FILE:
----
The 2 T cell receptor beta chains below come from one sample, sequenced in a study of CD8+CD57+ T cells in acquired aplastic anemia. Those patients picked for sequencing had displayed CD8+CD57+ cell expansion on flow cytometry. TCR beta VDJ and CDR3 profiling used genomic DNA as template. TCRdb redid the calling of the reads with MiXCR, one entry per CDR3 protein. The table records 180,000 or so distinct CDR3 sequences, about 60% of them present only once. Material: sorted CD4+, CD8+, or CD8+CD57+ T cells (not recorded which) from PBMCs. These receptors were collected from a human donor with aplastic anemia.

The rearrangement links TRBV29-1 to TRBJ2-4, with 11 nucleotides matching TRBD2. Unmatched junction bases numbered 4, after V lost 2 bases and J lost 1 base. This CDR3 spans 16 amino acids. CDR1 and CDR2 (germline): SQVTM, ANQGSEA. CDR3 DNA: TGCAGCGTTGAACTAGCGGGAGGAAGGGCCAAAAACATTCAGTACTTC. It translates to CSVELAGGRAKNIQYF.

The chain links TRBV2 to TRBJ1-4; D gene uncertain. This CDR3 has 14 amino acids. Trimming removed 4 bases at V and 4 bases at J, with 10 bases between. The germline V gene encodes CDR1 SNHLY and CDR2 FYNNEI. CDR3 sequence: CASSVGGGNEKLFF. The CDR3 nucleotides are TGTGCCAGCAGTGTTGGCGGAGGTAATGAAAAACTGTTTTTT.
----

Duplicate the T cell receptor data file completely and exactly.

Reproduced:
The 2 T cell receptor beta chains below come from one sample, sequenced in a study of CD8+CD57+ T cells in acquired aplastic anemia. Those patients picked for sequencing had displayed CD8+CD57+ cell expansion on flow cytometry. TCR beta VDJ and CDR3 profiling used genomic DNA as template. TCRdb redid the calling of the reads with MiXCR, one entry per CDR3 protein. The table records 180,000 or so distinct CDR3 sequences, about 60% of them present only once. Material: sorted CD4+, CD8+, or CD8+CD57+ T cells (not recorded which) from PBMCs. These receptors were collected from a human donor with aplastic anemia.

The rearrangement links TRBV29-1 to TRBJ2-4, with 11 nucleotides matching TRBD2. Unmatched junction bases numbered 4, after V lost 2 bases and J lost 1 base. This CDR3 spans 16 amino acids. CDR1 and CDR2 (germline): SQVTM, ANQGSEA. CDR3 DNA: TGCAGCGTTGAACTAGCGGGAGGAAGGGCCAAAAACATTCAGTACTTC. It translates to CSVELAGGRAKNIQYF.

The chain links TRBV2 to TRBJ1-4; D gene uncertain. This CDR3 has 14 amino acids. Trimming removed 4 bases at V and 4 bases at J, with 10 bases between. The germline V gene encodes CDR1 SNHLY and CDR2 FYNNEI. CDR3 sequence: CASSVGGGNEKLFF. The CDR3 nucleotides are TGTGCCAGCAGTGTTGGCGGAGGTAATGAAAAACTGTTTTTT.